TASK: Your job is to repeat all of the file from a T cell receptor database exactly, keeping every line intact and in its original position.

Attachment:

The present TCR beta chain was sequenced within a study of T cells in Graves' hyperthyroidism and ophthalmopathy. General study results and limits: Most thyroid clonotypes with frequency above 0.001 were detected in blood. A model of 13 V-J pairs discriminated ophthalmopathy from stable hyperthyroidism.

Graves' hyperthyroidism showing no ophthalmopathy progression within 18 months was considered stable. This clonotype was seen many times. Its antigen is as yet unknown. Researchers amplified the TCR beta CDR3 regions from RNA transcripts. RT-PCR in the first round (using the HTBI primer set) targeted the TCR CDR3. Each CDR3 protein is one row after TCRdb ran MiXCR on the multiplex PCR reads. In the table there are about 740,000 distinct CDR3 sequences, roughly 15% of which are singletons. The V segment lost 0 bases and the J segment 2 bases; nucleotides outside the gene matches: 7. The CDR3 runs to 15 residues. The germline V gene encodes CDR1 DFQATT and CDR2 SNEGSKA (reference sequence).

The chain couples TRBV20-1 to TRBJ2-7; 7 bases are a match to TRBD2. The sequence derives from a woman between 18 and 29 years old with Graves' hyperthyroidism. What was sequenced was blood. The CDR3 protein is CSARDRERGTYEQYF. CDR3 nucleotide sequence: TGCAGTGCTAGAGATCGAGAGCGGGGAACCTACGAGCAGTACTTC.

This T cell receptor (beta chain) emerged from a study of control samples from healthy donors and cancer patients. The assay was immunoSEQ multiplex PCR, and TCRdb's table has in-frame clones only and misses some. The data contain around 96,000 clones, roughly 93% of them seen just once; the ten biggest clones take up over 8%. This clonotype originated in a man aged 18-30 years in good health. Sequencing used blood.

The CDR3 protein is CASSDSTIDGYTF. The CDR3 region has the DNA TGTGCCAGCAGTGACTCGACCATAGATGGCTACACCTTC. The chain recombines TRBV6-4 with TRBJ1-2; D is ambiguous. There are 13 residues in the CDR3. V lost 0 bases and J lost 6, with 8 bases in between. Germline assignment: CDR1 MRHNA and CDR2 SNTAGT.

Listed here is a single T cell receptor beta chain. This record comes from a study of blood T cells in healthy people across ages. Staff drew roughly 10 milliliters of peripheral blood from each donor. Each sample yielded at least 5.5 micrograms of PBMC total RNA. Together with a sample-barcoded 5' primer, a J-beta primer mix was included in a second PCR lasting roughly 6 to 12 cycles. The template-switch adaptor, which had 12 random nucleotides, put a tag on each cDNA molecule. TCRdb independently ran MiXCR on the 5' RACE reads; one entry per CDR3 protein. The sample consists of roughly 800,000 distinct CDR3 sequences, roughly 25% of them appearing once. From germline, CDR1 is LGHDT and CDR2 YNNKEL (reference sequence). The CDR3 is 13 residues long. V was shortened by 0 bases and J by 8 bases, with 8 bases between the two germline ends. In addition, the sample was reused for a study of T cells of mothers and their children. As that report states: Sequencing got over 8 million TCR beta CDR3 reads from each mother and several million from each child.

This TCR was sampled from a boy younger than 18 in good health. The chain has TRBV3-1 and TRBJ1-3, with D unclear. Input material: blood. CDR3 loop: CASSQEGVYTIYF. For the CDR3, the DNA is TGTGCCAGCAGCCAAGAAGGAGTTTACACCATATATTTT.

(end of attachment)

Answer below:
The present TCR beta chain was sequenced within a study of T cells in Graves' hyperthyroidism and ophthalmopathy. General study results and limits: Most thyroid clonotypes with frequency above 0.001 were detected in blood. A model of 13 V-J pairs discriminated ophthalmopathy from stable hyperthyroidism.

Graves' hyperthyroidism showing no ophthalmopathy progression within 18 months was considered stable. This clonotype was seen many times. Its antigen is as yet unknown. Researchers amplified the TCR beta CDR3 regions from RNA transcripts. RT-PCR in the first round (using the HTBI primer set) targeted the TCR CDR3. Each CDR3 protein is one row after TCRdb ran MiXCR on the multiplex PCR reads. In the table there are about 740,000 distinct CDR3 sequences, roughly 15% of which are singletons. The V segment lost 0 bases and the J segment 2 bases; nucleotides outside the gene matches: 7. The CDR3 runs to 15 residues. The germline V gene encodes CDR1 DFQATT and CDR2 SNEGSKA (reference sequence).

The chain couples TRBV20-1 to TRBJ2-7; 7 bases are a match to TRBD2. The sequence derives from a woman between 18 and 29 years old with Graves' hyperthyroidism. What was sequenced was blood. The CDR3 protein is CSARDRERGTYEQYF. CDR3 nucleotide sequence: TGCAGTGCTAGAGATCGAGAGCGGGGAACCTACGAGCAGTACTTC.

This T cell receptor (beta chain) emerged from a study of control samples from healthy donors and cancer patients. The assay was immunoSEQ multiplex PCR, and TCRdb's table has in-frame clones only and misses some. The data contain around 96,000 clones, roughly 93% of them seen just once; the ten biggest clones take up over 8%. This clonotype originated in a man aged 18-30 years in good health. Sequencing used blood.

The CDR3 protein is CASSDSTIDGYTF. The CDR3 region has the DNA TGTGCCAGCAGTGACTCGACCATAGATGGCTACACCTTC. The chain recombines TRBV6-4 with TRBJ1-2; D is ambiguous. There are 13 residues in the CDR3. V lost 0 bases and J lost 6, with 8 bases in between. Germline assignment: CDR1 MRHNA and CDR2 SNTAGT.

Listed here is a single T cell receptor beta chain. This record comes from a study of blood T cells in healthy people across ages. Staff drew roughly 10 milliliters of peripheral blood from each donor. Each sample yielded at least 5.5 micrograms of PBMC total RNA. Together with a sample-barcoded 5' primer, a J-beta primer mix was included in a second PCR lasting roughly 6 to 12 cycles. The template-switch adaptor, which had 12 random nucleotides, put a tag on each cDNA molecule. TCRdb independently ran MiXCR on the 5' RACE reads; one entry per CDR3 protein. The sample consists of roughly 800,000 distinct CDR3 sequences, roughly 25% of them appearing once. From germline, CDR1 is LGHDT and CDR2 YNNKEL (reference sequence). The CDR3 is 13 residues long. V was shortened by 0 bases and J by 8 bases, with 8 bases between the two germline ends. In addition, the sample was reused for a study of T cells of mothers and their children. As that report states: Sequencing got over 8 million TCR beta CDR3 reads from each mother and several million from each child.

This TCR was sampled from a boy younger than 18 in good health. The chain has TRBV3-1 and TRBJ1-3, with D unclear. Input material: blood. CDR3 loop: CASSQEGVYTIYF. For the CDR3, the DNA is TGTGCCAGCAGCCAAGAAGGAGTTTACACCATATATTTT.